I’ve been bartending for about seven years but have been in the restaurant industry since I was 14. I guess you could say I got my start by making jungle juice at the Kappa Sig Fraternity house while at VCU. Seriously though, I waited tables all through college and always had a strong interest in cocktails. After finishing school and working an office job for a few years, I started working at Can Can Brasserie as a waiter. After being at Can Can a few months they offered me the bartending gig, and the rest is history.

What do you do when you’re not bartending? Any hobbies/side jobs/secret identities?
I'm a big music nerd, so I'm always listening to and collecting tunes. I try to see as much live music as possible. I enjoy going to the gym and lifting heavy things. Cycling is a lot of fun. I spend a lot of my time with my two cats. I'm constantly watching sports. As a part-time job I help produce a very delicious spirit, you may actually know a little bit about it. As far as any secret identities go, I can't really tell you, that would strongly jeopardize my other hobby, crime fighting.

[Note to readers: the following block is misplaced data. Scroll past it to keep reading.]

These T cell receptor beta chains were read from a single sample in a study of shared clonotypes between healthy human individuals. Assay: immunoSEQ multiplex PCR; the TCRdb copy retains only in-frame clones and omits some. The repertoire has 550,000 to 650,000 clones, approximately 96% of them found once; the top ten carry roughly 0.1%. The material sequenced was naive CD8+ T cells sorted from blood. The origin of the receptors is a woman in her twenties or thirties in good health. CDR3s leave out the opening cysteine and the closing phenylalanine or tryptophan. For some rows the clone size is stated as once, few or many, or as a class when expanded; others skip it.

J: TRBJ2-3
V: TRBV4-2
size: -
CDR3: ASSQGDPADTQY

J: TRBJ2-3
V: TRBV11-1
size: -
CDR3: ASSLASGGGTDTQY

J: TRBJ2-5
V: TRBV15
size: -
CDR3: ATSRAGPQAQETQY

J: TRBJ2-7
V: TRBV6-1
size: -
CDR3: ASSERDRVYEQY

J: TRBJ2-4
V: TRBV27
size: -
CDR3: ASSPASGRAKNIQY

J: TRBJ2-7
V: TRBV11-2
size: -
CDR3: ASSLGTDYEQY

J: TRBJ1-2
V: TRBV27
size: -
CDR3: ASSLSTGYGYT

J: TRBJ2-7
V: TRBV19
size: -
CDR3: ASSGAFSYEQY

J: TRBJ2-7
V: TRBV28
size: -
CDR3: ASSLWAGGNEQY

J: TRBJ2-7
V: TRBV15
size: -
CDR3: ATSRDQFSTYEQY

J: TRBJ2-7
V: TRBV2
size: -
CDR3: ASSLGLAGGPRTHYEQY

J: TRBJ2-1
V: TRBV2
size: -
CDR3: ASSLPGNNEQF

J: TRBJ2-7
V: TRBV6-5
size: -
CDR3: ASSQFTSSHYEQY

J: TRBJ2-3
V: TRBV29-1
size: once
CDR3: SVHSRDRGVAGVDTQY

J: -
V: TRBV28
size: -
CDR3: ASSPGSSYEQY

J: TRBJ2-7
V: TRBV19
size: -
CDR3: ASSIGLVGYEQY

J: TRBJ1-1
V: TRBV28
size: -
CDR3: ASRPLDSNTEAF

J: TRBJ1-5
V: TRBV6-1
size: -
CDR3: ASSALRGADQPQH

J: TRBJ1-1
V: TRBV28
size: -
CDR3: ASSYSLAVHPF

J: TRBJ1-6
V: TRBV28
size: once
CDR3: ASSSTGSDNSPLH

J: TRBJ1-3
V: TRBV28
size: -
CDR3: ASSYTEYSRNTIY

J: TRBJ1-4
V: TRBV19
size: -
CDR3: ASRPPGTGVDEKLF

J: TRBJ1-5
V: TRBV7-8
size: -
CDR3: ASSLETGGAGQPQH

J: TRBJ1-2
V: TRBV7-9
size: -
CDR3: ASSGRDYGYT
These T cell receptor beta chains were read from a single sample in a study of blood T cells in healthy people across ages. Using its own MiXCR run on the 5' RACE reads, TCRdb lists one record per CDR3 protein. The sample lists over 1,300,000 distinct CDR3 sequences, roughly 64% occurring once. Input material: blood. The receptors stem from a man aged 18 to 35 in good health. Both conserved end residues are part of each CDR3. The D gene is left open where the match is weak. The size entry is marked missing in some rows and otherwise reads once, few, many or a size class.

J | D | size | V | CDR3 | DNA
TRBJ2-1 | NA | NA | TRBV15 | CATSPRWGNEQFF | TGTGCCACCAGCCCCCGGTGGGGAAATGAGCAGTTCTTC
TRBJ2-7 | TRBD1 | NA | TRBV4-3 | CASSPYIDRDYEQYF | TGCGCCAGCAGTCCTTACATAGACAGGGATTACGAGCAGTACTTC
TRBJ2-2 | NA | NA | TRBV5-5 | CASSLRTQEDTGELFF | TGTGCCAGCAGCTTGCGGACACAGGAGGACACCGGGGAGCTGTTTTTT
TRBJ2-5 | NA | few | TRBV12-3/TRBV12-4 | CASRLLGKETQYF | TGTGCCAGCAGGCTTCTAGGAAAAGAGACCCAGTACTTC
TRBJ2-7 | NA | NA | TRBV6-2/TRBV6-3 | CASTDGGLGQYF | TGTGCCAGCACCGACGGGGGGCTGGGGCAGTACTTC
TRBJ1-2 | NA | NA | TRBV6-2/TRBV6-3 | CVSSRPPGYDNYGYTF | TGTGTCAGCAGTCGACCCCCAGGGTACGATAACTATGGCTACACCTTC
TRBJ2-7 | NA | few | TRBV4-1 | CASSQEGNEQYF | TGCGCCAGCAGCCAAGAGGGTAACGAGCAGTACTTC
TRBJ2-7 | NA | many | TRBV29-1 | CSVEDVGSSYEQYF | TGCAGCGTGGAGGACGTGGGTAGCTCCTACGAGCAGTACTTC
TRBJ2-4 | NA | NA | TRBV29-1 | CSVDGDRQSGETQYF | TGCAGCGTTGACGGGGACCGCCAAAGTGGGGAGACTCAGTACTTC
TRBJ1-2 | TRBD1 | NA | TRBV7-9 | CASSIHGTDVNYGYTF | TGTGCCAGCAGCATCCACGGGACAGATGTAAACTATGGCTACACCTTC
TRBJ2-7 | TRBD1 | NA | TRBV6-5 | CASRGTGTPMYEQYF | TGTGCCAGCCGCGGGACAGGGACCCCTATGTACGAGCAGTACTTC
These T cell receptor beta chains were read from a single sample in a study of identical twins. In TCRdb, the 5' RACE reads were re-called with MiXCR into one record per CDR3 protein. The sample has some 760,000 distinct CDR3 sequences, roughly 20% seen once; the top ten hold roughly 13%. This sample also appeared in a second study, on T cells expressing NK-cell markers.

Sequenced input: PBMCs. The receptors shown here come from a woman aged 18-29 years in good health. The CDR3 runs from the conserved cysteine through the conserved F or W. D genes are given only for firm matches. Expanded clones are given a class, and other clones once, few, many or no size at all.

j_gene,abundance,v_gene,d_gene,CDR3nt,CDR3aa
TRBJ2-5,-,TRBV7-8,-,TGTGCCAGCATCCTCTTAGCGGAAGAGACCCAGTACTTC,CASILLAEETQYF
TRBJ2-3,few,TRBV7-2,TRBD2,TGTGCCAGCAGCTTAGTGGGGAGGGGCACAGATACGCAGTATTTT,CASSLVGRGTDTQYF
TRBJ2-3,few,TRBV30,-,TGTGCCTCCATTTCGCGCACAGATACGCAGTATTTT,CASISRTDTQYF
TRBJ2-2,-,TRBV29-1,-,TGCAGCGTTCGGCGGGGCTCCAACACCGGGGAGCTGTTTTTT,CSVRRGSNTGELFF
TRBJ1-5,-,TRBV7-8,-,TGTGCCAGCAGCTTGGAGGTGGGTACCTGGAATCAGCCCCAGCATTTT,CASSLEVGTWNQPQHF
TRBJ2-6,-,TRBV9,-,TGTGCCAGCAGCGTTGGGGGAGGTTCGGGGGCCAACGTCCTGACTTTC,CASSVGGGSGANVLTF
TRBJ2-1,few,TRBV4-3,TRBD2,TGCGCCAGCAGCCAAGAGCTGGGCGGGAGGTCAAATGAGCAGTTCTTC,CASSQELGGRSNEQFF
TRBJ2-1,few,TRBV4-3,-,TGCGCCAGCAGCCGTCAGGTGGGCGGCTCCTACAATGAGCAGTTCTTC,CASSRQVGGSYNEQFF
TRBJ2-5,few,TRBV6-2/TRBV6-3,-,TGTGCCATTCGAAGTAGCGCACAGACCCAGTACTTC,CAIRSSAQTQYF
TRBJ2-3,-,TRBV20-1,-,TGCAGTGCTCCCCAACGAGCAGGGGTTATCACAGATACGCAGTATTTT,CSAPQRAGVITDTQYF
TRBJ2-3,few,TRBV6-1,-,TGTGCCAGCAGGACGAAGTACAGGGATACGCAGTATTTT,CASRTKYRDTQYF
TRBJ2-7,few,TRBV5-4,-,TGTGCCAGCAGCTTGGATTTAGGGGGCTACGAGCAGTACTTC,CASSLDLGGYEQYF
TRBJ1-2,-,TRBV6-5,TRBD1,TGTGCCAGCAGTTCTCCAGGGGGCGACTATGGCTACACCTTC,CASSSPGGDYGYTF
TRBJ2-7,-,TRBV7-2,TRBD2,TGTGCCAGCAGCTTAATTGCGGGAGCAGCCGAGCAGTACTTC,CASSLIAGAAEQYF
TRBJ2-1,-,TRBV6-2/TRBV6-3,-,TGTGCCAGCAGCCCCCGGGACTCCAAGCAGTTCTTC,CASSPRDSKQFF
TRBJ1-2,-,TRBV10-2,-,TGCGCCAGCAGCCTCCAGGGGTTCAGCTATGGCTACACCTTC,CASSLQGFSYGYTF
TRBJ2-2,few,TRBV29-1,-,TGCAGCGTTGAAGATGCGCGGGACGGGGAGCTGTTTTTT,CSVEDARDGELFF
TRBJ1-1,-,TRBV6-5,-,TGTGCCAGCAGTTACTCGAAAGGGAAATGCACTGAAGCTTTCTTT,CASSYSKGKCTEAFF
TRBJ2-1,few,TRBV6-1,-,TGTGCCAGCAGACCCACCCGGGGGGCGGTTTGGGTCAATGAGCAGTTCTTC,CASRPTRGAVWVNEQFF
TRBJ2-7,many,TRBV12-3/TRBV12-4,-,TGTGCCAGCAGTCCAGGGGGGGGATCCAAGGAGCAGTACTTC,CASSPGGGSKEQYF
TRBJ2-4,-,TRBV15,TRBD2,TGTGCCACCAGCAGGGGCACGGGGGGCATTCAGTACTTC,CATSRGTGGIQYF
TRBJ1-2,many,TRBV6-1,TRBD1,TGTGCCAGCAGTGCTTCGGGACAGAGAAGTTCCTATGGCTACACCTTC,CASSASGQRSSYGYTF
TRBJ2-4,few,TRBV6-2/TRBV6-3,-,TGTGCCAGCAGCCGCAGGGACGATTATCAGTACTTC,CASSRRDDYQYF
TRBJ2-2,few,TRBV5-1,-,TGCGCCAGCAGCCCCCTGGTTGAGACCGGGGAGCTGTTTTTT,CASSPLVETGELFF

What’s something people would be surprised to know about you?
I have a degree in Economics, I was a Financial Advisor for 3 years, I think Beyonce is overrated, I laugh way too hard at the television show Frasier, I prefer winter to summer, I didn't know I could grow a beard until a few years ago, I like Coldplay.

What’s your favorite thing to drink? Favorite classic cocktail? Favorite thing to drink when no one’s looking?